NEW YORK, June 6 - Scientists at Structural Genomix published the structures of three proteins associated with bacterial virulence in Wednesday's issue of the journal Structure, providing a detailed example of the company's approach to solving protein structures and incrementally advancing research into antibacterial drugs, scientists familiar with the paper said.
The protein structures, of the protein LuxS in three different forms, or orthologs, are important because they are involved in a pathway that allows virulent bacteria to sense the density of cells surrounding them, a pathway called quorum sensing, said Mike Milburn, vice president for structural biology at Structural Genomix. Knowing the protein's structure, he said, could allow scientists to design drugs that make the bacteria think there aren't enough surrounding cells for the bacteria to live off, causing the organism to die.
Determining the protein structure using x-ray crystallography first required Structural Genomix scientists to produce the protein in a form that would crystallize. To do this, the team, led by Hal Lewis, a scientist at Structural Genomix, expressed the protein in five different bacterial species to increase the probability that one or more of the expressed proteins would crystallize in a suitable form for x-ray crystallography, Milburn said. In fact, three of the proteins crystallized.
"We felt this was a fairly powerful scientific story of Structural Genomix' approach for determining protein structures using a high-throughput platform," said Milburn. "We had a great deal of scientific information because we studied the proteins from three species."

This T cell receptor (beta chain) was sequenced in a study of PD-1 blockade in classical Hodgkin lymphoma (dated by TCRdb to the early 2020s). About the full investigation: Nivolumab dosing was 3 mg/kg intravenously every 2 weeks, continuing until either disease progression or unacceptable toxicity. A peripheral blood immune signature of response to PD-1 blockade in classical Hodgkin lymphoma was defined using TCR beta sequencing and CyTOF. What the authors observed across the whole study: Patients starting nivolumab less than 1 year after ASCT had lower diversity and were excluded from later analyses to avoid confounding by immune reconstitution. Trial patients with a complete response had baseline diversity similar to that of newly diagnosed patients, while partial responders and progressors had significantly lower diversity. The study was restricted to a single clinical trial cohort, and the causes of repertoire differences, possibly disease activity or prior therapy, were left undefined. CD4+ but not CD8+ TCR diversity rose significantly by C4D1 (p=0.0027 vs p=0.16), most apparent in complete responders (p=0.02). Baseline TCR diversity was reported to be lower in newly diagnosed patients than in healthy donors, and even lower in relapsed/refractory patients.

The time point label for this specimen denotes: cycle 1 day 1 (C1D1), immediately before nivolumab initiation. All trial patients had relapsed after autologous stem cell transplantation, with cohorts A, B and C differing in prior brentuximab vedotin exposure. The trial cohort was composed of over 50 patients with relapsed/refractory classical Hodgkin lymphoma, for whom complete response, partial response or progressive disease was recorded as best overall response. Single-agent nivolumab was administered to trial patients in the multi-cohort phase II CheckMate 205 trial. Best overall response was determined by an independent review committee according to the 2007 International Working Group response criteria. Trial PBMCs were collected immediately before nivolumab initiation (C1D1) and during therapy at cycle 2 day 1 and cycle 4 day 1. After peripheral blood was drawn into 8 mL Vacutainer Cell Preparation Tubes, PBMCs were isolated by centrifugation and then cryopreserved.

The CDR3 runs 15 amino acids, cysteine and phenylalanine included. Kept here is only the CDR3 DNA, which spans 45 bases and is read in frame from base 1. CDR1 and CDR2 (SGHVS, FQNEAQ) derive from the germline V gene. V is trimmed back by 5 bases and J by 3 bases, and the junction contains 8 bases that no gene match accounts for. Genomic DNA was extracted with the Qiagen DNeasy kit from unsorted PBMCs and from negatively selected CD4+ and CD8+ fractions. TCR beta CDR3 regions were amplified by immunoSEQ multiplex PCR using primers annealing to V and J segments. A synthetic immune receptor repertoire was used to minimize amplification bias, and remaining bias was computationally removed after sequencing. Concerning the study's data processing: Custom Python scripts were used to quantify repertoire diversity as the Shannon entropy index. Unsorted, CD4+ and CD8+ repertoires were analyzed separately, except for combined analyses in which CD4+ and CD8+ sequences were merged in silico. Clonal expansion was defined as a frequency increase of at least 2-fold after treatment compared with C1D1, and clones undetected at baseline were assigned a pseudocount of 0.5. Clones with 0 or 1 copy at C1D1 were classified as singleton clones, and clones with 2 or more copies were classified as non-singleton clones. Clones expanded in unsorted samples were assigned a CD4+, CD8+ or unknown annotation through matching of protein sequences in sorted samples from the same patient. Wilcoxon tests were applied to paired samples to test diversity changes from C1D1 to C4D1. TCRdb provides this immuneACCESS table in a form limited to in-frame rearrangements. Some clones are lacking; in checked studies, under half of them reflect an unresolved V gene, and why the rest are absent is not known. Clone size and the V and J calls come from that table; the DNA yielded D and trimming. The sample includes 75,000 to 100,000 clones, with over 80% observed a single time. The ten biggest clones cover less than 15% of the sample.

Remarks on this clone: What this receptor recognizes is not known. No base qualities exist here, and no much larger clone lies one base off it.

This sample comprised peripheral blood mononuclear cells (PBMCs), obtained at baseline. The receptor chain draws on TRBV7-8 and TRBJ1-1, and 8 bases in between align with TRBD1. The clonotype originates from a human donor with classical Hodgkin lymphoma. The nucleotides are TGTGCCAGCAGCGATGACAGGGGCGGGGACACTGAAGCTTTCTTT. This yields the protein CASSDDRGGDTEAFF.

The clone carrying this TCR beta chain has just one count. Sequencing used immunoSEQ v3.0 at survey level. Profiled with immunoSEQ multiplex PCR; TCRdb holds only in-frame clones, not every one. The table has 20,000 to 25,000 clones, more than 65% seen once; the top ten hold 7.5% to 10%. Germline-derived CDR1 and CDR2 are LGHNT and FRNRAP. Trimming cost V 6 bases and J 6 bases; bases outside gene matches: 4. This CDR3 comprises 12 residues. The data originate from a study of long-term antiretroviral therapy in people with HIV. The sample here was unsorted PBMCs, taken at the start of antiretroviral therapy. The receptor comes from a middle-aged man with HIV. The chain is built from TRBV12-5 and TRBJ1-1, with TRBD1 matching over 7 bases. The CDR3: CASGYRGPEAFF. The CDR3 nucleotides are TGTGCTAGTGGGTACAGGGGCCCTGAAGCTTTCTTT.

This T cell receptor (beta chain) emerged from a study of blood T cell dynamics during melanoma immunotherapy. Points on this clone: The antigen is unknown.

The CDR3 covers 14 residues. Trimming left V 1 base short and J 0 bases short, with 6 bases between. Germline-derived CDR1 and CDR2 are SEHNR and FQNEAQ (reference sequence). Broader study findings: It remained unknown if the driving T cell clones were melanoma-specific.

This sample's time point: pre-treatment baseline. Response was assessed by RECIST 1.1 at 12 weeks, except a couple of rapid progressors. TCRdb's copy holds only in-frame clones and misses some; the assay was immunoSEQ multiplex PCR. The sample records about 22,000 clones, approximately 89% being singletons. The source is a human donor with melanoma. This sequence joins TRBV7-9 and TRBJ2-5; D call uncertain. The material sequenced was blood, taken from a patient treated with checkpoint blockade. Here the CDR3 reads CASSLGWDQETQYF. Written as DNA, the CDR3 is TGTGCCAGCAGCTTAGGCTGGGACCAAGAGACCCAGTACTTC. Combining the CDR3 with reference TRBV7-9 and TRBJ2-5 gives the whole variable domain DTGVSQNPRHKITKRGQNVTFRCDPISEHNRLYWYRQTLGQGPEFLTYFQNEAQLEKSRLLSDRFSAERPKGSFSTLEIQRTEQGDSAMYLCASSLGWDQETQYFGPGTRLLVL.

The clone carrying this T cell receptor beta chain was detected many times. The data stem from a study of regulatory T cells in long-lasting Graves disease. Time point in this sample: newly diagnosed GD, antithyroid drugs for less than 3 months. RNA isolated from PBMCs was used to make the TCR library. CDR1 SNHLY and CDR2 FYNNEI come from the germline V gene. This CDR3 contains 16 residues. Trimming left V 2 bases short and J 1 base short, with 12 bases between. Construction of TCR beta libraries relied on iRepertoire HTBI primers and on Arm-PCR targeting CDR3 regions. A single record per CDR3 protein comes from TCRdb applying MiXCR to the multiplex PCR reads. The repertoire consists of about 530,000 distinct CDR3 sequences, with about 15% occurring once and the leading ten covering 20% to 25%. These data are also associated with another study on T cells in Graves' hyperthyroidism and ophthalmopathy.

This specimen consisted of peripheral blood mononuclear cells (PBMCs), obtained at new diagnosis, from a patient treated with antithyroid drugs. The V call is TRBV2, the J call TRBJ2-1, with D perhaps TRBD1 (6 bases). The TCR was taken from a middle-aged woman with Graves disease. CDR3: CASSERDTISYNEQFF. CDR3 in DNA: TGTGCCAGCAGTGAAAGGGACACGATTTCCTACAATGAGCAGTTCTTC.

Other scientists, however, said that while the protein structures are important, the approach outlined in the paper is not necessarily novel, and that many other groups are working on the quorum-sensing pathway as well.
"Structure-assisted drug design certainly is a valid approach [for developing drugs]," said Jeffery Stein, chief scientific officer at Quorex Pharmaceuticals, a company in Carlsbad, Calif., focusing on developing drugs that target the quorum-sensing pathway. But Stein added that the approach for investigating the protein's active site "is being used by many other groups as well," he said.
Others were more enthusiastic about the recent contribution.
"[This] is an extremely important pathway in microbial pathogenesis," said Bonnie Bassler, a molecular biologist at Princeton University who is familiar with the research. "Structural Genomix is adding another piece to the puzzle to what's being worked by a number of different people."